Wed. Nov 30th, 2022

President of the republic of Ghana, Nana Addo Danquah Akufo-Addo has hinted that he is ready to hand over power to whoever wins in the next elections.

According to him, he will not change the constitution of the country to suit his personal interest, which in other countries led to political violence, and in some cases, military takeover.

He believed the two (2) he has had from the people of Ghana is enough for him to contribute his quota towards the development of the country.

President Akufo-Addo is in his 2nd term stated that he shall not attempt to adjust the period Ghanaians have given him, hoping that this will convince other heads of state to follow suit in doing same.

“As president of the Republic of Ghana and current Chair of the Authority of Heads of State and Government of ECOWAS, I pledge to continue to respect the tenets of the ECOWAS protocol on democracy and good governance”, he said.

“I will not make or cause to be made, any substantial modification to electoral laws in the last six months before the next election. I will respect the two-term limit for the exercise of Presidential authority as stipulated in the constitution of the Republic of Ghana. I will hand over power to the next elected president on 7th January 2025, and I will rally my fellow ECOWAS Heads of State to [make a similar) pledge”, Mr. Akufo-Addo added.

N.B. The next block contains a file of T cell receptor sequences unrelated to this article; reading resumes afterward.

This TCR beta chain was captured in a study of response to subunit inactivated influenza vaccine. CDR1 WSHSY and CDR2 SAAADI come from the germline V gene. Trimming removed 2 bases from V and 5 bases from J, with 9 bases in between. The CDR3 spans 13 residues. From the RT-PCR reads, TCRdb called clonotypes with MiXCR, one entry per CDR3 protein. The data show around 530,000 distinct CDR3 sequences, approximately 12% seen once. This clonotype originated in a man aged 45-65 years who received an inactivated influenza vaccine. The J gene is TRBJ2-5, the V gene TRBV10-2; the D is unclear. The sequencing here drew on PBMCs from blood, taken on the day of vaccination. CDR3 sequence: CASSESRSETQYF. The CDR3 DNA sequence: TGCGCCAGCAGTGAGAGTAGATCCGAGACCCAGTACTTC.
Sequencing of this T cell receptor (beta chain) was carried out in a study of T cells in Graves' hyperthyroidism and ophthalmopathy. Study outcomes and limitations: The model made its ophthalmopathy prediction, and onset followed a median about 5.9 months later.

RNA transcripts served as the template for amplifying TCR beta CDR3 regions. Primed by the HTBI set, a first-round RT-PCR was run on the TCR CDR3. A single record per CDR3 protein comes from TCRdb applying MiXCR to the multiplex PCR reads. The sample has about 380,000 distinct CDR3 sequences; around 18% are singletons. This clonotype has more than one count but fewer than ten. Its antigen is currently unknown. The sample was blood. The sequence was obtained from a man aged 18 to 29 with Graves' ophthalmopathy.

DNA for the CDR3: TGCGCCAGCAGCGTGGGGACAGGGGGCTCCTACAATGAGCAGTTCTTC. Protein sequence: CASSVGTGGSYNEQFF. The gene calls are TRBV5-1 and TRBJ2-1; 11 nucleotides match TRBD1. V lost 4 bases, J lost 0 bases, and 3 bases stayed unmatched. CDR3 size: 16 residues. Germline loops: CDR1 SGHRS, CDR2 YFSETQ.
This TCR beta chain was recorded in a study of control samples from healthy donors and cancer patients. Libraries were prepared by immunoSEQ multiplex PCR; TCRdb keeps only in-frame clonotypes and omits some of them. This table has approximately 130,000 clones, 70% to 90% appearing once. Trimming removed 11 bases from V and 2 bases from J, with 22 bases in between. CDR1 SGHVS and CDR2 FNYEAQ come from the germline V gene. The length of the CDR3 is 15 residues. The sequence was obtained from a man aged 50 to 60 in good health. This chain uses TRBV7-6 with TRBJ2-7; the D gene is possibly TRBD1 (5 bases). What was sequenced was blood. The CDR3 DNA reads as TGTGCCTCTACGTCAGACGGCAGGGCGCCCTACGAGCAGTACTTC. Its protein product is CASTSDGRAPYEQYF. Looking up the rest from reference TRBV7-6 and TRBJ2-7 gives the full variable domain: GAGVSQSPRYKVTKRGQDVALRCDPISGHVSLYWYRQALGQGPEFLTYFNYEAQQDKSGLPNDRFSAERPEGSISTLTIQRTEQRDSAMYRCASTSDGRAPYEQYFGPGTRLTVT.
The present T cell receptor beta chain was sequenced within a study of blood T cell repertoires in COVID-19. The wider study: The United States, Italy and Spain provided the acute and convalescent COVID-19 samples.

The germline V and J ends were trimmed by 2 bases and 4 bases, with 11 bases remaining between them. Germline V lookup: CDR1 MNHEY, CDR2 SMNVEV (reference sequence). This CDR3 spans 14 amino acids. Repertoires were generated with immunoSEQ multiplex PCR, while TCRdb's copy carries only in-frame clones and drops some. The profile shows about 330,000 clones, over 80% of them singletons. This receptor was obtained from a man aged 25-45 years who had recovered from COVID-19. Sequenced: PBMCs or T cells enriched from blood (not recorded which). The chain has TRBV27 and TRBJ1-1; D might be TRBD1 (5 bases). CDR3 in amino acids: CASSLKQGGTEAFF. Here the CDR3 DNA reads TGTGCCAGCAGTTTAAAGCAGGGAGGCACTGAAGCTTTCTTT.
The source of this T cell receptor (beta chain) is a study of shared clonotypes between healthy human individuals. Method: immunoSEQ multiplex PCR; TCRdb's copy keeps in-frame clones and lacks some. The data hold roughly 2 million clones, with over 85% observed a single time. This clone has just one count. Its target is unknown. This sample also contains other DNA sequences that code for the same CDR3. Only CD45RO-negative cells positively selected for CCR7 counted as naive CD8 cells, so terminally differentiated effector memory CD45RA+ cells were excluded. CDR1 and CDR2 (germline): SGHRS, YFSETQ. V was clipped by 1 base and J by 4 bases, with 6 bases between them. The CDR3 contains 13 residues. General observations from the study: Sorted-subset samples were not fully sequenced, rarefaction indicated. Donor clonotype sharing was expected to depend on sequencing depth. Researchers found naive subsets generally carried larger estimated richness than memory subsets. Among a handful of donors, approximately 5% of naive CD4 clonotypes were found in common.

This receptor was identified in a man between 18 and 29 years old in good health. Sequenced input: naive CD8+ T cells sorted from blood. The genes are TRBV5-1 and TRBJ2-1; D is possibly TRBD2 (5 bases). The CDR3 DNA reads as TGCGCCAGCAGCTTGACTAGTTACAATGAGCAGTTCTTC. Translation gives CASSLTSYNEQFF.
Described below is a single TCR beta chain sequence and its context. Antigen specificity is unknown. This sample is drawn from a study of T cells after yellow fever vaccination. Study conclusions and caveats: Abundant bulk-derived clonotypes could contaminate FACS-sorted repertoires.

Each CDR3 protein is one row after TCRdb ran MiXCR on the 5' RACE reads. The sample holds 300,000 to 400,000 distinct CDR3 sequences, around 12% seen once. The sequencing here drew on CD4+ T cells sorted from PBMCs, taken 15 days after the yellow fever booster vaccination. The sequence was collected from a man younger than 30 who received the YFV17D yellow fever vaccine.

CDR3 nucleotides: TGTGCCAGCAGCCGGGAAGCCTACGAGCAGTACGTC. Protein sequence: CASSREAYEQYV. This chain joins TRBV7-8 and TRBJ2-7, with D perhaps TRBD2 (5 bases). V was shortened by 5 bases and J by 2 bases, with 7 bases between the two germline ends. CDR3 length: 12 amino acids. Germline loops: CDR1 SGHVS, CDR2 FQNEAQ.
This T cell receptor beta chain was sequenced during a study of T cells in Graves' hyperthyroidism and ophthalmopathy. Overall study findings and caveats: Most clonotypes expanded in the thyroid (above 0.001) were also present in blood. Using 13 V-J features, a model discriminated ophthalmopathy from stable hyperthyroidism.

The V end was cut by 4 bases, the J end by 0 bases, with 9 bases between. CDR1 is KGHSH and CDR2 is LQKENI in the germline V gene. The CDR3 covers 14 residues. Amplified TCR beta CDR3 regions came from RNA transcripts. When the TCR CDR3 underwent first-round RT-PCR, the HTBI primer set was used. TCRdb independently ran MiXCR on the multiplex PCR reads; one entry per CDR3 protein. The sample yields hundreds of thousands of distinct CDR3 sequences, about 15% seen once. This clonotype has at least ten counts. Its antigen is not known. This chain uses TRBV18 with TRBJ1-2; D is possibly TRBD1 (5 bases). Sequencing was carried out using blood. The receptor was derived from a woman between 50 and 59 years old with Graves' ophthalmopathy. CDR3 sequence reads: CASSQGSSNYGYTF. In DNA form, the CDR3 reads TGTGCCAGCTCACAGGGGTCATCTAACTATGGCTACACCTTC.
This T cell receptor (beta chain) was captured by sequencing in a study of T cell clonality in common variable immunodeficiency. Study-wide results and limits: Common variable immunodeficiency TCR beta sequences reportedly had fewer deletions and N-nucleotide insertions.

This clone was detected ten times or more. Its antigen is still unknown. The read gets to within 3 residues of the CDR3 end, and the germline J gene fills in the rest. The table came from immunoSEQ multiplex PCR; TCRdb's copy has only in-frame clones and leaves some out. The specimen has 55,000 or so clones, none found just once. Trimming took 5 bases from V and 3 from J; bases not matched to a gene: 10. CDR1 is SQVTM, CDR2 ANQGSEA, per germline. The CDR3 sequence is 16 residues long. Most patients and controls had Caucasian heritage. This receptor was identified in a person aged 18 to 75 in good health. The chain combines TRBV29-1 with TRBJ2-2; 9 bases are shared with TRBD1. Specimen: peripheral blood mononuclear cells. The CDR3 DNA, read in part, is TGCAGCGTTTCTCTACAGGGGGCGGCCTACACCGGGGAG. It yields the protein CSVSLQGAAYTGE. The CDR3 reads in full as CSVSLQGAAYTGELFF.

Many political observers have attributed the failure of democracy in Africa the desire of democratically elected African leaders extend their stay in power.


The recent coups in Guinea and Mali were driven by widespread public disaffection with democratically elected leaders who had overstayed their welcome, according to Idayat Hassan, executive director of the Abuja-based Centre for Democracy and Development.

“The failure of democracy to deliver development to the people has pushed Africans to welcome coups d’état,” she said.

The coups reflected “a creeping sense that elections, and by association democracy, are not delivering on the promise nor do they reflect on the will of the people”, said Ayisha Osori, ex-head of the Open Society Initiative for West Africa.

In Guinea, Condé had tarnished his reputation as a life-long opposition leader and enemy of tyrants by cramming through a constitutional change that allowed him to run for, and win, a third term in March. Six months later, he was ousted by a group of soldiers claiming the mantle of tribune of the people.

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